The Italian civil records are quite good often dating from the early 1800s, and easy to use. They are in Italian, of course. The earlier records tend to be completely handwritten, with the later ones being forms with the data written in, these are a bit easier. The earlier birth records will say when, and usually where, the child was baptized thus providing a link to the church records, only some of which are online. family Search says the following about their records from Tuscany:
Civil registration (stato civile) of births, marriages, and deaths within the custody of the State Archive of Firenze (Archivio di Stato di Firenze). Includes supplemental documents (allegati); annotations (annotazioni); baptismal records (battesimi); residency records (cittadinanze); declarations of death (dichiarazioni di morte); ten-year indexes (indici decennali); inventories (inventari); births and deaths of non-Tuscans (nati e morti di non Toscani); foreign births and deaths (nati e morti all’estero); and marriage banns (pubblicazioni);. For the most part, this collection contains records for the modern region of Tuscany (Toscana). Additional smaller portions of the collection are for the modern regions of Emilia-Romagna, Liguria, and Umbria. The provinces represented in the collection include the following: Arezzo, Firenze, Forlì-Cesena, Grosseto, La Spezia, Livorno, Lucca, Massa e Carrara, Perugia, Pisa, Pistoia, Prato, and Siena. Availability of records is largely dependent on time period and locality. Images for this collection were mistakenly made available to the general public who registered on this site. Because of the agreement signed 30 June 2011, the publication rights of images belongs to the Italian National Archives (DGA) who publishes them freely to all on their Portale degli antenati: http://www.antenati.san.beniculturali.it/.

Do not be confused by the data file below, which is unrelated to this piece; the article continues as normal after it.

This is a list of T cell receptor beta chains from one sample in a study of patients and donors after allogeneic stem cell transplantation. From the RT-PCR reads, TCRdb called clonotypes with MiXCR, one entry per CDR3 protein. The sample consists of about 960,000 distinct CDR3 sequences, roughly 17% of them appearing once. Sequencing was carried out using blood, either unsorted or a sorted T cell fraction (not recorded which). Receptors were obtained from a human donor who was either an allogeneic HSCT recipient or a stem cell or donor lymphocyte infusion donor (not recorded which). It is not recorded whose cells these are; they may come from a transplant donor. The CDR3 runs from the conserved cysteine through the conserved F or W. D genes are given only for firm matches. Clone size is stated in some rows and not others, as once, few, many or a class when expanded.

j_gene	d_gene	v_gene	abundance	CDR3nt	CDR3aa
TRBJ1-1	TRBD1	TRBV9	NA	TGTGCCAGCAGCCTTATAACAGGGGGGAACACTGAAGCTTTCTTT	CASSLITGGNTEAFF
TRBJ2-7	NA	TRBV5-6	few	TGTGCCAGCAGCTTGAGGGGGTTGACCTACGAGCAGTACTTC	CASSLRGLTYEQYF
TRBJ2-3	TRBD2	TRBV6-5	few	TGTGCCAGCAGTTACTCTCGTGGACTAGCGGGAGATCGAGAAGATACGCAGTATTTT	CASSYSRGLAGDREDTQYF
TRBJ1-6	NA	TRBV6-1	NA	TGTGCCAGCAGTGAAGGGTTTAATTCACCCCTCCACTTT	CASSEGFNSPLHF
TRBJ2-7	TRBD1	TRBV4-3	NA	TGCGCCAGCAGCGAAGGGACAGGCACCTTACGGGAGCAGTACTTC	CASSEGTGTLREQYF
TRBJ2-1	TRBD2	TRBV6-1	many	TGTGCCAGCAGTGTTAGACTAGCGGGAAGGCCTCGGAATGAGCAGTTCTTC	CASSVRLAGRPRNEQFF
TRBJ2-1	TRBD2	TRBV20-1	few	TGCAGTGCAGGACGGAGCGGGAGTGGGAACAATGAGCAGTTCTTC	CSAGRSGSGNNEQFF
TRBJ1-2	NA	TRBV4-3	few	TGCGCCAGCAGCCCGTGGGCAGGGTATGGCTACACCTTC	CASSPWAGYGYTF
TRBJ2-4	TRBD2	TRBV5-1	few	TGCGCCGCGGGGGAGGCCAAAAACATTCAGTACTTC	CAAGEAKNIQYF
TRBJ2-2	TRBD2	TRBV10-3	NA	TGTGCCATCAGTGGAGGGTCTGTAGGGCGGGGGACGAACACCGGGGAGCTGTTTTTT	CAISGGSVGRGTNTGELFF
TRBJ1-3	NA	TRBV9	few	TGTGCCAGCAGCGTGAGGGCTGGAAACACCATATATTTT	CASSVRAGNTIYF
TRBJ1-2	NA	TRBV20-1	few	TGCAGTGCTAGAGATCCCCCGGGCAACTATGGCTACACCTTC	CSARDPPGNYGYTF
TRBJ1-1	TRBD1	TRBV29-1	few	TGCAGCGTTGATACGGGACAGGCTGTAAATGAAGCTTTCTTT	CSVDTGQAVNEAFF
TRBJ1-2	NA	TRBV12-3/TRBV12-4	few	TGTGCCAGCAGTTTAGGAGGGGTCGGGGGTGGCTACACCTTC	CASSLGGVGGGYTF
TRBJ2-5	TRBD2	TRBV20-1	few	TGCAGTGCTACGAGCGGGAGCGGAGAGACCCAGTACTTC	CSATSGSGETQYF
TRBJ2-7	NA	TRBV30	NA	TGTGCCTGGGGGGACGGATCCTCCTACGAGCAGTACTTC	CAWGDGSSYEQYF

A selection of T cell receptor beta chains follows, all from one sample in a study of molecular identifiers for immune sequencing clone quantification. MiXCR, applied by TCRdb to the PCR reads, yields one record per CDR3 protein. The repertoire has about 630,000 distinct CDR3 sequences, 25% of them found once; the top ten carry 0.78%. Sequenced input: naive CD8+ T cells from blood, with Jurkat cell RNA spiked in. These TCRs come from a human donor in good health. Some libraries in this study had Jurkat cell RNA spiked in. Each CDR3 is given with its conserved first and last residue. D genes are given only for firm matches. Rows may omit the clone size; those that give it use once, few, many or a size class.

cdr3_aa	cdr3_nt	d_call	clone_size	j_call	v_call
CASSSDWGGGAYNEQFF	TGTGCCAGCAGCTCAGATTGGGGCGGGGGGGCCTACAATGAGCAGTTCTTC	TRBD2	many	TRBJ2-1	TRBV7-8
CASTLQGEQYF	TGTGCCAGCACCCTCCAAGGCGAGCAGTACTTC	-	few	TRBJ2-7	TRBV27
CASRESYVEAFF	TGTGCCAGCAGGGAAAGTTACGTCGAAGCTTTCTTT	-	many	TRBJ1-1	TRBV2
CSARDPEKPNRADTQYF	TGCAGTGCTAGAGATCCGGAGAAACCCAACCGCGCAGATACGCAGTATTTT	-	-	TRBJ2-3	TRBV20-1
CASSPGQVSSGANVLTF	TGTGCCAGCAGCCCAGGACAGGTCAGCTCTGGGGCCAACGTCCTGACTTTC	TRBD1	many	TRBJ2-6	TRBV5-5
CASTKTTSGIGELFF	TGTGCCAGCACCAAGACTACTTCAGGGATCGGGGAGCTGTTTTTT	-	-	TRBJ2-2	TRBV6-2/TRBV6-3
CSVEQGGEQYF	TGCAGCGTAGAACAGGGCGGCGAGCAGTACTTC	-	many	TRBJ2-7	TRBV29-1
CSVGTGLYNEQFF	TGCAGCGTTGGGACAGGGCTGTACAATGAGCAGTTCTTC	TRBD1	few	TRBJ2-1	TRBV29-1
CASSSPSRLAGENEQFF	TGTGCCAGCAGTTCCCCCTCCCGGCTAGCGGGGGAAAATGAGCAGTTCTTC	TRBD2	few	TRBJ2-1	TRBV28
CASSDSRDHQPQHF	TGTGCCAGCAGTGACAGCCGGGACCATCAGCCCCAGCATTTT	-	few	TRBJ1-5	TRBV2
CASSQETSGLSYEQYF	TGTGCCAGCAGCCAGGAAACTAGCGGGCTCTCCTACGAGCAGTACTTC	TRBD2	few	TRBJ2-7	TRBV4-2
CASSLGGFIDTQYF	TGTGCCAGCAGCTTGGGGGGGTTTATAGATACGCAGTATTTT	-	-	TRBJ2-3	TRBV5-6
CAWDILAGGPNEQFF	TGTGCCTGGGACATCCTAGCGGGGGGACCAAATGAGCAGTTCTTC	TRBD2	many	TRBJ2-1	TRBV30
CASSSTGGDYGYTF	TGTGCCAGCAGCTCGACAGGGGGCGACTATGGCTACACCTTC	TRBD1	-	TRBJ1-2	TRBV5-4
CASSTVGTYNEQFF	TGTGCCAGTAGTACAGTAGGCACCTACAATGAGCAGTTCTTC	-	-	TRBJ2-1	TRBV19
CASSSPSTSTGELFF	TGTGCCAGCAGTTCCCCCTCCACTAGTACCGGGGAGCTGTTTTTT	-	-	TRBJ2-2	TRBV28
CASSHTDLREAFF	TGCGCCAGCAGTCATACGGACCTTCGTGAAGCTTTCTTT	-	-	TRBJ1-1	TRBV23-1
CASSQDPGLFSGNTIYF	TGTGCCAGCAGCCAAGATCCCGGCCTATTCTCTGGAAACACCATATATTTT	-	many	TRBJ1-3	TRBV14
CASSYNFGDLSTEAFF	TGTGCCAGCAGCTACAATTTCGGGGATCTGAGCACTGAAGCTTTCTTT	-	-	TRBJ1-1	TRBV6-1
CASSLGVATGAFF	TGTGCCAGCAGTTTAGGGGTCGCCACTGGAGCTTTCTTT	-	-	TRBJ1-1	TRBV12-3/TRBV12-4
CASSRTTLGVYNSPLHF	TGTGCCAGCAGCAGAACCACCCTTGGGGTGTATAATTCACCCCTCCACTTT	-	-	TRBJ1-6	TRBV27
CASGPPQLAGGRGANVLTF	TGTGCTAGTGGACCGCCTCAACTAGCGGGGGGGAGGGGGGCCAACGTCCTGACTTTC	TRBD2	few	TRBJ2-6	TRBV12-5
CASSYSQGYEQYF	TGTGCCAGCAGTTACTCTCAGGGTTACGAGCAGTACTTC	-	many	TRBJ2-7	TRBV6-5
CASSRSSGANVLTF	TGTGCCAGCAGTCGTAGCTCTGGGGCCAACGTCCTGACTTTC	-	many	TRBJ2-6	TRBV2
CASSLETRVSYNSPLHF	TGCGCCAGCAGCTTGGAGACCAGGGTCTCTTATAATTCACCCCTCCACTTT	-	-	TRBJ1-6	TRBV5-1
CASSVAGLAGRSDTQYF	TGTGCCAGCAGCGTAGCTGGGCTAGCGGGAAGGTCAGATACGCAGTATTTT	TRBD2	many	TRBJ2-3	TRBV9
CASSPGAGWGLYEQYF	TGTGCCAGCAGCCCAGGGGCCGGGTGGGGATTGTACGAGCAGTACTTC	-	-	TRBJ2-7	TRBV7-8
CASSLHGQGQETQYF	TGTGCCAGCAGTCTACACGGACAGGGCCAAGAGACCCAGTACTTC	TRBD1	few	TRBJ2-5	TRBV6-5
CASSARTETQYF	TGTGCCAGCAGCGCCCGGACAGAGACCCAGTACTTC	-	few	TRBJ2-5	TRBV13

The church records, if you can find them online, may go back to the 1500s for the larger churches, sometimes even earlier. These records are in Latin. They are often indexed, especially in the larger churches.